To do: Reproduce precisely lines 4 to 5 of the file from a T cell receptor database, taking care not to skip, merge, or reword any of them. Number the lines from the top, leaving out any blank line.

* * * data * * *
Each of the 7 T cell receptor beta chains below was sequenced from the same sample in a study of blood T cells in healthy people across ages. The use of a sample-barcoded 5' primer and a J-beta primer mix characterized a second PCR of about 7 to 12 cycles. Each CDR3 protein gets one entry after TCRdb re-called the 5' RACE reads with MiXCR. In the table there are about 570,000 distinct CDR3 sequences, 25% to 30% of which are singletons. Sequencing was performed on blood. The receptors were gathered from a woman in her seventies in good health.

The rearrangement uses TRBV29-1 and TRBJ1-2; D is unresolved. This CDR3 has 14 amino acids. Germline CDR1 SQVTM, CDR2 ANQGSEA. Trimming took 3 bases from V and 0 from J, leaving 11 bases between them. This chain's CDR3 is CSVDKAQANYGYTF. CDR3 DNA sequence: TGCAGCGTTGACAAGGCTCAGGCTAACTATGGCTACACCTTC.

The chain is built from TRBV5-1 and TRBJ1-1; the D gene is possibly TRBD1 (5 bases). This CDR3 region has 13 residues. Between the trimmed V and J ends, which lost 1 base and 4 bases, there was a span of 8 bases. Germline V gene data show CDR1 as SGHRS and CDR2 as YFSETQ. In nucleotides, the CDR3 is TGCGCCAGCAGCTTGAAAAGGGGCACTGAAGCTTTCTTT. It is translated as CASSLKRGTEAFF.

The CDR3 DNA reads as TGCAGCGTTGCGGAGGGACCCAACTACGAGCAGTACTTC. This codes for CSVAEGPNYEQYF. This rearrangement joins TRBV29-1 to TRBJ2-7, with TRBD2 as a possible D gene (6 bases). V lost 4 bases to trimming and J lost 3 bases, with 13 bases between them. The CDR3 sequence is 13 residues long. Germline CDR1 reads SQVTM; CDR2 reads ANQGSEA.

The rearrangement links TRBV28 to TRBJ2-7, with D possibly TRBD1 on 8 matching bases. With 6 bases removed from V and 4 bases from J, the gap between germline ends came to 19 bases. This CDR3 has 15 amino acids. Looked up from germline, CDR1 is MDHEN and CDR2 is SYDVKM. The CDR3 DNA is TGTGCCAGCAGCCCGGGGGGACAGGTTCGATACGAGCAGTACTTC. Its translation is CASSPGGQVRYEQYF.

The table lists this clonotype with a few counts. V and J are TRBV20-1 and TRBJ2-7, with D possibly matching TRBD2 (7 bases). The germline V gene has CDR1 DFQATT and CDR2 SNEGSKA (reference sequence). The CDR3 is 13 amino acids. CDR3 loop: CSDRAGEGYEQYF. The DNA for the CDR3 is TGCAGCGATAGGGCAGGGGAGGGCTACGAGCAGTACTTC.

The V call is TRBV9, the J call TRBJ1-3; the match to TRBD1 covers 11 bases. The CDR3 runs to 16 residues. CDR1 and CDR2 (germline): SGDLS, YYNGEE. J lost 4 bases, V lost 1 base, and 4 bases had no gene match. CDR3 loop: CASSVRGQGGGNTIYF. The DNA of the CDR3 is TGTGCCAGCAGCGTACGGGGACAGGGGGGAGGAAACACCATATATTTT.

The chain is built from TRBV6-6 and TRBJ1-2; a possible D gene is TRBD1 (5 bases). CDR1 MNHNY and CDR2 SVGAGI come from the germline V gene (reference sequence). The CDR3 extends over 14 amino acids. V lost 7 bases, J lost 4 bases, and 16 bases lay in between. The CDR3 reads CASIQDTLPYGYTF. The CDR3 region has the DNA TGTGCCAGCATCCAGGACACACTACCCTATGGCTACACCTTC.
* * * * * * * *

The CDR3 DNA reads as TGCAGCGTTGCGGAGGGACCCAACTACGAGCAGTACTTC. This codes for CSVAEGPNYEQYF. This rearrangement joins TRBV29-1 to TRBJ2-7, with TRBD2 as a possible D gene (6 bases). V lost 4 bases to trimming and J lost 3 bases, with 13 bases between them. The CDR3 sequence is 13 residues long. Germline CDR1 reads SQVTM; CDR2 reads ANQGSEA.

The rearrangement links TRBV28 to TRBJ2-7, with D possibly TRBD1 on 8 matching bases. With 6 bases removed from V and 4 bases from J, the gap between germline ends came to 19 bases. This CDR3 has 15 amino acids. Looked up from germline, CDR1 is MDHEN and CDR2 is SYDVKM. The CDR3 DNA is TGTGCCAGCAGCCCGGGGGGACAGGTTCGATACGAGCAGTACTTC. Its translation is CASSPGGQVRYEQYF.